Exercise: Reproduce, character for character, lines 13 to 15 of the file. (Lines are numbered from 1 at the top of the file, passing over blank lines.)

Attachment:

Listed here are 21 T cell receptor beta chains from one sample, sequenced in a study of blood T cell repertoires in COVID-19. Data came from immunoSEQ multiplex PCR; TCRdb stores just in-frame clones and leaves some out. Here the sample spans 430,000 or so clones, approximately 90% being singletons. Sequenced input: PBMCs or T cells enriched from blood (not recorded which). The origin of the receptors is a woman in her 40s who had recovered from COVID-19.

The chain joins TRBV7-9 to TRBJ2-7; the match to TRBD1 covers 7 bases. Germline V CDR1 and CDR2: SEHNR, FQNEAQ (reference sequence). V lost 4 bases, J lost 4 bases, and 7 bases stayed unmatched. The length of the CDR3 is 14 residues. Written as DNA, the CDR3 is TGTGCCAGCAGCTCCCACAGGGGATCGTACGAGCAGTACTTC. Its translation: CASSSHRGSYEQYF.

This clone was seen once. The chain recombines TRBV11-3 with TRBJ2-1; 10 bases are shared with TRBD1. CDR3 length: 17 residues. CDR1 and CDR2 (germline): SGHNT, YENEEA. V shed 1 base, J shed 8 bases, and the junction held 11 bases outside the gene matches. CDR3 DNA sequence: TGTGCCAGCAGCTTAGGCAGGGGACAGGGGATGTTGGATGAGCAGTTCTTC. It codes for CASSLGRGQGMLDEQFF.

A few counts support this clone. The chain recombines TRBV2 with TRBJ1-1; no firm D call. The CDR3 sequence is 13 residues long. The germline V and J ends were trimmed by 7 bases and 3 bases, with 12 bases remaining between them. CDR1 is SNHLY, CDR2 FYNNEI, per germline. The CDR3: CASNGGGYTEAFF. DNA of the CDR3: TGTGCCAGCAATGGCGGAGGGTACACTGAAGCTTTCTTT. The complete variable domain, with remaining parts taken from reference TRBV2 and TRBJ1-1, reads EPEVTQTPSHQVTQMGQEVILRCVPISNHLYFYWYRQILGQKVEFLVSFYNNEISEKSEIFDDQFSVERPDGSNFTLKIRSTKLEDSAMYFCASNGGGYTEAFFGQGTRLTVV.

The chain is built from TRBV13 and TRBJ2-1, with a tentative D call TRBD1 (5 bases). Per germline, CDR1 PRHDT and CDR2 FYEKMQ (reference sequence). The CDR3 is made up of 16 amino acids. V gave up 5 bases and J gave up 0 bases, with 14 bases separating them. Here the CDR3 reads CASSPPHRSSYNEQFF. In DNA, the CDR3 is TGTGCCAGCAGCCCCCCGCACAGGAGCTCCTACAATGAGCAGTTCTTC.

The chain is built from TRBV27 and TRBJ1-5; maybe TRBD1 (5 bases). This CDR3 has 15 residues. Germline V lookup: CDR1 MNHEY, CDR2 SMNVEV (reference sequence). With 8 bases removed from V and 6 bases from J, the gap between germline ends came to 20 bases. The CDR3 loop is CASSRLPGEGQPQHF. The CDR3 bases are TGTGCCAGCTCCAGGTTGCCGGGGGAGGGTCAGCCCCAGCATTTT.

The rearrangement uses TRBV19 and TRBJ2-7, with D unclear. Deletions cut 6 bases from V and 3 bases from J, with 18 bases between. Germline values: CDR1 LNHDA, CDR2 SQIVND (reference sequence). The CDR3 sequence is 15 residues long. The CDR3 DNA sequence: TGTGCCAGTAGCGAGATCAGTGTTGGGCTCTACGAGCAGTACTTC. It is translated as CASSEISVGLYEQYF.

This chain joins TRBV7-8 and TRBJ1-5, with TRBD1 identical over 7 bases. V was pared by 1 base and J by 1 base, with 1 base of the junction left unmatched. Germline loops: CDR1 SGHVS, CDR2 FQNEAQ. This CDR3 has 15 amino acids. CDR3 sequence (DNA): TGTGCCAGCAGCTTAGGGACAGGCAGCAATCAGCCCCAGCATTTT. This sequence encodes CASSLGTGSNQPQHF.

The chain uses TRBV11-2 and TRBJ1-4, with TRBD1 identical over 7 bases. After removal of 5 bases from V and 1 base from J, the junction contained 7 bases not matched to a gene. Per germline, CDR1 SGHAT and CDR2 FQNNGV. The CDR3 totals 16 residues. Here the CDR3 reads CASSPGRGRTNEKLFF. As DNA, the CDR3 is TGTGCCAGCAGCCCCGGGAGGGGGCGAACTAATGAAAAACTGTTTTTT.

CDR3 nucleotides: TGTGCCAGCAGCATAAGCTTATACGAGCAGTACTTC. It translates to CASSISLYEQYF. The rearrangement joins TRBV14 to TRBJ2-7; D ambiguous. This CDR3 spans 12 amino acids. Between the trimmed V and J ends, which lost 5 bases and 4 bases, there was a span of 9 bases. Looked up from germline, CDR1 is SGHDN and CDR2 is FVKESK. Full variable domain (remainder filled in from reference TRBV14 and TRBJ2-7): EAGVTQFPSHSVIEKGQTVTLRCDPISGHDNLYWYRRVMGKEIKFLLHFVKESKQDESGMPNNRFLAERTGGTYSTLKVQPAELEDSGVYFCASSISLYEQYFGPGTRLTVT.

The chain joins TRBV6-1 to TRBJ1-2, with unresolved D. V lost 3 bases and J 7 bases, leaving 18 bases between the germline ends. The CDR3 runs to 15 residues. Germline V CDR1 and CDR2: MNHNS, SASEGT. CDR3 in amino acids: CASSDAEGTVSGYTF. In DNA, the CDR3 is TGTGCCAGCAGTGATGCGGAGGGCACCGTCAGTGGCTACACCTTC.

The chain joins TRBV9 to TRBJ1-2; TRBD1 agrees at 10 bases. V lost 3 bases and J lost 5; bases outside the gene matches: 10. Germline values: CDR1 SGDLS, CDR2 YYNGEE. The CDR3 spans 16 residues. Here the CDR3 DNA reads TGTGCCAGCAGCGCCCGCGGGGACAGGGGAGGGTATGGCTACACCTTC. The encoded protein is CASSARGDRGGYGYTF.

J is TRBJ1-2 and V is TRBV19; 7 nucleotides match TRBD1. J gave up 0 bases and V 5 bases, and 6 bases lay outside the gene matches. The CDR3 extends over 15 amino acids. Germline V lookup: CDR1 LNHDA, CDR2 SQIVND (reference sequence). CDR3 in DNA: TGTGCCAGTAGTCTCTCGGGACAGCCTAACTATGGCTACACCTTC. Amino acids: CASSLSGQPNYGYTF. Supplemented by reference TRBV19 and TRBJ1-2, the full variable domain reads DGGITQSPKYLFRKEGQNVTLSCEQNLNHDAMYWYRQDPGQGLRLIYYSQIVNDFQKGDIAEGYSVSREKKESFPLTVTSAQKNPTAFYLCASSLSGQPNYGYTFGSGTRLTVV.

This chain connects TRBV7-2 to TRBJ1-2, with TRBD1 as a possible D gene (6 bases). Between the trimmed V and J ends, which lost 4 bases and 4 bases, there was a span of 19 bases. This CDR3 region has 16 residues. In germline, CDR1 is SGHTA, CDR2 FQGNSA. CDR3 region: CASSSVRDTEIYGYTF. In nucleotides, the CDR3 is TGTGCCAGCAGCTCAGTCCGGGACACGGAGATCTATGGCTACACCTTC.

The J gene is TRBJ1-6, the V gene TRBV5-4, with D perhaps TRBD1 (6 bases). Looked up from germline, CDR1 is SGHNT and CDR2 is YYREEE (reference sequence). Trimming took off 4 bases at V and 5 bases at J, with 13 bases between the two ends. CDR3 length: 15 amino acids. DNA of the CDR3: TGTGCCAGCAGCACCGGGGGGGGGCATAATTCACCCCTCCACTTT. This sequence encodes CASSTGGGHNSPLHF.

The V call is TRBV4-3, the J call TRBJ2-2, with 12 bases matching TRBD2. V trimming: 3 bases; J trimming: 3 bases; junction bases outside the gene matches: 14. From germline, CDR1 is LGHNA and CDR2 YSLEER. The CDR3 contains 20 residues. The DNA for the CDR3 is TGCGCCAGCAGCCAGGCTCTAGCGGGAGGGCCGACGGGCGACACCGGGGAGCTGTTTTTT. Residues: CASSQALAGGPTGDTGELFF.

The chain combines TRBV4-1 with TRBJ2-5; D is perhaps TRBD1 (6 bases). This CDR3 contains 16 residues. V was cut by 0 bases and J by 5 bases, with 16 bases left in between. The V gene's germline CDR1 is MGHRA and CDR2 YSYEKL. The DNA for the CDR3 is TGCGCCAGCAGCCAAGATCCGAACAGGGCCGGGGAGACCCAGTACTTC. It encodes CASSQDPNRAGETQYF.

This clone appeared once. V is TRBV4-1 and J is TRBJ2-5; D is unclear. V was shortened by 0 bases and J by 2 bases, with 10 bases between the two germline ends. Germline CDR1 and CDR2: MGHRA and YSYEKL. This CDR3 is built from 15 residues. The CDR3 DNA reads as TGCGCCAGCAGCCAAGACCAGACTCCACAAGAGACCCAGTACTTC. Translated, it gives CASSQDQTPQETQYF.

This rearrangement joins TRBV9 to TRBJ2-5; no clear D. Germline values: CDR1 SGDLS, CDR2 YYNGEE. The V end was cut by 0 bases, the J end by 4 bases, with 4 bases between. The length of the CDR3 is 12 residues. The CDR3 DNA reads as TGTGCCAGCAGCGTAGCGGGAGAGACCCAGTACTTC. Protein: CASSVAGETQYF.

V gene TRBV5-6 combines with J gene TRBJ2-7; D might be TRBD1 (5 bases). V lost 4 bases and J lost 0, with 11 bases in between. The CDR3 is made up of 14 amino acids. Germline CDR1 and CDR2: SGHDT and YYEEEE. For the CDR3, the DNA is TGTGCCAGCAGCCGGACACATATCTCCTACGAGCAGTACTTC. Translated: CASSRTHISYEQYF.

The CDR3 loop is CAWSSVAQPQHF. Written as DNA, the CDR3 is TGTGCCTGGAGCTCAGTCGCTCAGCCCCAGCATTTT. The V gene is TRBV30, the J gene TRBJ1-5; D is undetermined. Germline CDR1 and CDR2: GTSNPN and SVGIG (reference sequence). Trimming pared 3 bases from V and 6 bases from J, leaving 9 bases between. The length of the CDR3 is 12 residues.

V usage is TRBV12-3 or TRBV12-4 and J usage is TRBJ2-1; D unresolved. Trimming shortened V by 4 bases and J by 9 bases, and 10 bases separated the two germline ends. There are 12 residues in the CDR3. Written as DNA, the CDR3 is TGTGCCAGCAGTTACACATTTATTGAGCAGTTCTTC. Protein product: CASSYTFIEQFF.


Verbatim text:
J is TRBJ1-2 and V is TRBV19; 7 nucleotides match TRBD1. J gave up 0 bases and V 5 bases, and 6 bases lay outside the gene matches. The CDR3 extends over 15 amino acids. Germline V lookup: CDR1 LNHDA, CDR2 SQIVND (reference sequence). CDR3 in DNA: TGTGCCAGTAGTCTCTCGGGACAGCCTAACTATGGCTACACCTTC. Amino acids: CASSLSGQPNYGYTF. Supplemented by reference TRBV19 and TRBJ1-2, the full variable domain reads DGGITQSPKYLFRKEGQNVTLSCEQNLNHDAMYWYRQDPGQGLRLIYYSQIVNDFQKGDIAEGYSVSREKKESFPLTVTSAQKNPTAFYLCASSLSGQPNYGYTFGSGTRLTVV.

This chain connects TRBV7-2 to TRBJ1-2, with TRBD1 as a possible D gene (6 bases). Between the trimmed V and J ends, which lost 4 bases and 4 bases, there was a span of 19 bases. This CDR3 region has 16 residues. In germline, CDR1 is SGHTA, CDR2 FQGNSA. CDR3 region: CASSSVRDTEIYGYTF. In nucleotides, the CDR3 is TGTGCCAGCAGCTCAGTCCGGGACACGGAGATCTATGGCTACACCTTC.

The J gene is TRBJ1-6, the V gene TRBV5-4, with D perhaps TRBD1 (6 bases). Looked up from germline, CDR1 is SGHNT and CDR2 is YYREEE (reference sequence). Trimming took off 4 bases at V and 5 bases at J, with 13 bases between the two ends. CDR3 length: 15 amino acids. DNA of the CDR3: TGTGCCAGCAGCACCGGGGGGGGGCATAATTCACCCCTCCACTTT. This sequence encodes CASSTGGGHNSPLHF.